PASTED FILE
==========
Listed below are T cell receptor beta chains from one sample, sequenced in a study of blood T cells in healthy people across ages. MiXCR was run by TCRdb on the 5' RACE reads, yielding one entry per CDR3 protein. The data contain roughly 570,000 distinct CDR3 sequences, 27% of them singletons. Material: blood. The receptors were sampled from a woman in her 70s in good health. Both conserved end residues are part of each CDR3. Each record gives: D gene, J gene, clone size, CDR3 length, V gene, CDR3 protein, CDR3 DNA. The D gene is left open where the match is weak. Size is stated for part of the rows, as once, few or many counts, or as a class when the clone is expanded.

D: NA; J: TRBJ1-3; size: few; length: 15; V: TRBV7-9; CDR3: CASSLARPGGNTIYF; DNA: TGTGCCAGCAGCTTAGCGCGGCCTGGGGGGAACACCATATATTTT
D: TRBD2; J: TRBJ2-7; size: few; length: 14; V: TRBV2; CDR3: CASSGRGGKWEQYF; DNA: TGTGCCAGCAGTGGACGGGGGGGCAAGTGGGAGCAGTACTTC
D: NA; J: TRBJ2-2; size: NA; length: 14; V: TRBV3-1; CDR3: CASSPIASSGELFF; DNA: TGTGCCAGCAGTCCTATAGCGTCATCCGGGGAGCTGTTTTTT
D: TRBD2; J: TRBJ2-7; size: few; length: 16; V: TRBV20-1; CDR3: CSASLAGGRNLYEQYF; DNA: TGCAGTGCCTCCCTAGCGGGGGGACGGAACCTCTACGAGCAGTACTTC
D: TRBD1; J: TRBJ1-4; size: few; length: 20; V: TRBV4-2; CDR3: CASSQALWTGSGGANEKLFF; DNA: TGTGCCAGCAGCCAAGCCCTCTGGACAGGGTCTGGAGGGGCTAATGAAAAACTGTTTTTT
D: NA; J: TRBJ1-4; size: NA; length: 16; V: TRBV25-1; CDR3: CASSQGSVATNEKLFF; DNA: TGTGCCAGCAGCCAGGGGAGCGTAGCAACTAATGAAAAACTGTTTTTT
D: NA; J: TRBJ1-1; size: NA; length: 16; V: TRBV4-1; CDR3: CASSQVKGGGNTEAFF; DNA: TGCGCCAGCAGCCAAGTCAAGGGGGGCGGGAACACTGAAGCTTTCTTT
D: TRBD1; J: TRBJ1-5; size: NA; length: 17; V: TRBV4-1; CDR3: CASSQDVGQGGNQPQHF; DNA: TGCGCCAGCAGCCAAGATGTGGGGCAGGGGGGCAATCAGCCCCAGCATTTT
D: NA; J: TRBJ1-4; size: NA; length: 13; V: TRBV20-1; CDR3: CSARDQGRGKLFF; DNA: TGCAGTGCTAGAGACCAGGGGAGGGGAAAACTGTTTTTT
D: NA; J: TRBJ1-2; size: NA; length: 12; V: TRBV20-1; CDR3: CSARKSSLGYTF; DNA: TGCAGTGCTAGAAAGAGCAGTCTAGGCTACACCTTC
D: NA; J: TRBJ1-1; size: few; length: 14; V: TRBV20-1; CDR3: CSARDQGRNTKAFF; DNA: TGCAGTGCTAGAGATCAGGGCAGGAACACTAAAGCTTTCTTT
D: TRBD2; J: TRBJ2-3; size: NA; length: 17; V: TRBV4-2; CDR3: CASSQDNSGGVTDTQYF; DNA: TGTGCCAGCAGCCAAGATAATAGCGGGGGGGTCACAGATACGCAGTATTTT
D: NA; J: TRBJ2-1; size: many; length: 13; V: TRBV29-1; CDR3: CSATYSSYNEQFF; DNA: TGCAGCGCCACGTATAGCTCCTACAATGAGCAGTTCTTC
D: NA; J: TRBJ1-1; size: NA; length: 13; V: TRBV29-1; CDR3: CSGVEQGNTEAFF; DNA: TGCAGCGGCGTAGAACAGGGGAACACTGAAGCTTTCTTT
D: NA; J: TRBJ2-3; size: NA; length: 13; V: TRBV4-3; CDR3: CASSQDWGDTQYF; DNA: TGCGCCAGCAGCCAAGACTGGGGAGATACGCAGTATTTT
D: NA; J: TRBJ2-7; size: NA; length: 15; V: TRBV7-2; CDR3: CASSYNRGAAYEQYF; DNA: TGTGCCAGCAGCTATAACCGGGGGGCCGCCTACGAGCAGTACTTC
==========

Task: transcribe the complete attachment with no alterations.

Listed below are T cell receptor beta chains from one sample, sequenced in a study of blood T cells in healthy people across ages. MiXCR was run by TCRdb on the 5' RACE reads, yielding one entry per CDR3 protein. The data contain roughly 570,000 distinct CDR3 sequences, 27% of them singletons. Material: blood. The receptors were sampled from a woman in her 70s in good health. Both conserved end residues are part of each CDR3. Each record gives: D gene, J gene, clone size, CDR3 length, V gene, CDR3 protein, CDR3 DNA. The D gene is left open where the match is weak. Size is stated for part of the rows, as once, few or many counts, or as a class when the clone is expanded.

D: NA; J: TRBJ1-3; size: few; length: 15; V: TRBV7-9; CDR3: CASSLARPGGNTIYF; DNA: TGTGCCAGCAGCTTAGCGCGGCCTGGGGGGAACACCATATATTTT
D: TRBD2; J: TRBJ2-7; size: few; length: 14; V: TRBV2; CDR3: CASSGRGGKWEQYF; DNA: TGTGCCAGCAGTGGACGGGGGGGCAAGTGGGAGCAGTACTTC
D: NA; J: TRBJ2-2; size: NA; length: 14; V: TRBV3-1; CDR3: CASSPIASSGELFF; DNA: TGTGCCAGCAGTCCTATAGCGTCATCCGGGGAGCTGTTTTTT
D: TRBD2; J: TRBJ2-7; size: few; length: 16; V: TRBV20-1; CDR3: CSASLAGGRNLYEQYF; DNA: TGCAGTGCCTCCCTAGCGGGGGGACGGAACCTCTACGAGCAGTACTTC
D: TRBD1; J: TRBJ1-4; size: few; length: 20; V: TRBV4-2; CDR3: CASSQALWTGSGGANEKLFF; DNA: TGTGCCAGCAGCCAAGCCCTCTGGACAGGGTCTGGAGGGGCTAATGAAAAACTGTTTTTT
D: NA; J: TRBJ1-4; size: NA; length: 16; V: TRBV25-1; CDR3: CASSQGSVATNEKLFF; DNA: TGTGCCAGCAGCCAGGGGAGCGTAGCAACTAATGAAAAACTGTTTTTT
D: NA; J: TRBJ1-1; size: NA; length: 16; V: TRBV4-1; CDR3: CASSQVKGGGNTEAFF; DNA: TGCGCCAGCAGCCAAGTCAAGGGGGGCGGGAACACTGAAGCTTTCTTT
D: TRBD1; J: TRBJ1-5; size: NA; length: 17; V: TRBV4-1; CDR3: CASSQDVGQGGNQPQHF; DNA: TGCGCCAGCAGCCAAGATGTGGGGCAGGGGGGCAATCAGCCCCAGCATTTT
D: NA; J: TRBJ1-4; size: NA; length: 13; V: TRBV20-1; CDR3: CSARDQGRGKLFF; DNA: TGCAGTGCTAGAGACCAGGGGAGGGGAAAACTGTTTTTT
D: NA; J: TRBJ1-2; size: NA; length: 12; V: TRBV20-1; CDR3: CSARKSSLGYTF; DNA: TGCAGTGCTAGAAAGAGCAGTCTAGGCTACACCTTC
D: NA; J: TRBJ1-1; size: few; length: 14; V: TRBV20-1; CDR3: CSARDQGRNTKAFF; DNA: TGCAGTGCTAGAGATCAGGGCAGGAACACTAAAGCTTTCTTT
D: TRBD2; J: TRBJ2-3; size: NA; length: 17; V: TRBV4-2; CDR3: CASSQDNSGGVTDTQYF; DNA: TGTGCCAGCAGCCAAGATAATAGCGGGGGGGTCACAGATACGCAGTATTTT
D: NA; J: TRBJ2-1; size: many; length: 13; V: TRBV29-1; CDR3: CSATYSSYNEQFF; DNA: TGCAGCGCCACGTATAGCTCCTACAATGAGCAGTTCTTC
D: NA; J: TRBJ1-1; size: NA; length: 13; V: TRBV29-1; CDR3: CSGVEQGNTEAFF; DNA: TGCAGCGGCGTAGAACAGGGGAACACTGAAGCTTTCTTT
D: NA; J: TRBJ2-3; size: NA; length: 13; V: TRBV4-3; CDR3: CASSQDWGDTQYF; DNA: TGCGCCAGCAGCCAAGACTGGGGAGATACGCAGTATTTT
D: NA; J: TRBJ2-7; size: NA; length: 15; V: TRBV7-2; CDR3: CASSYNRGAAYEQYF; DNA: TGTGCCAGCAGCTATAACCGGGGGGCCGCCTACGAGCAGTACTTC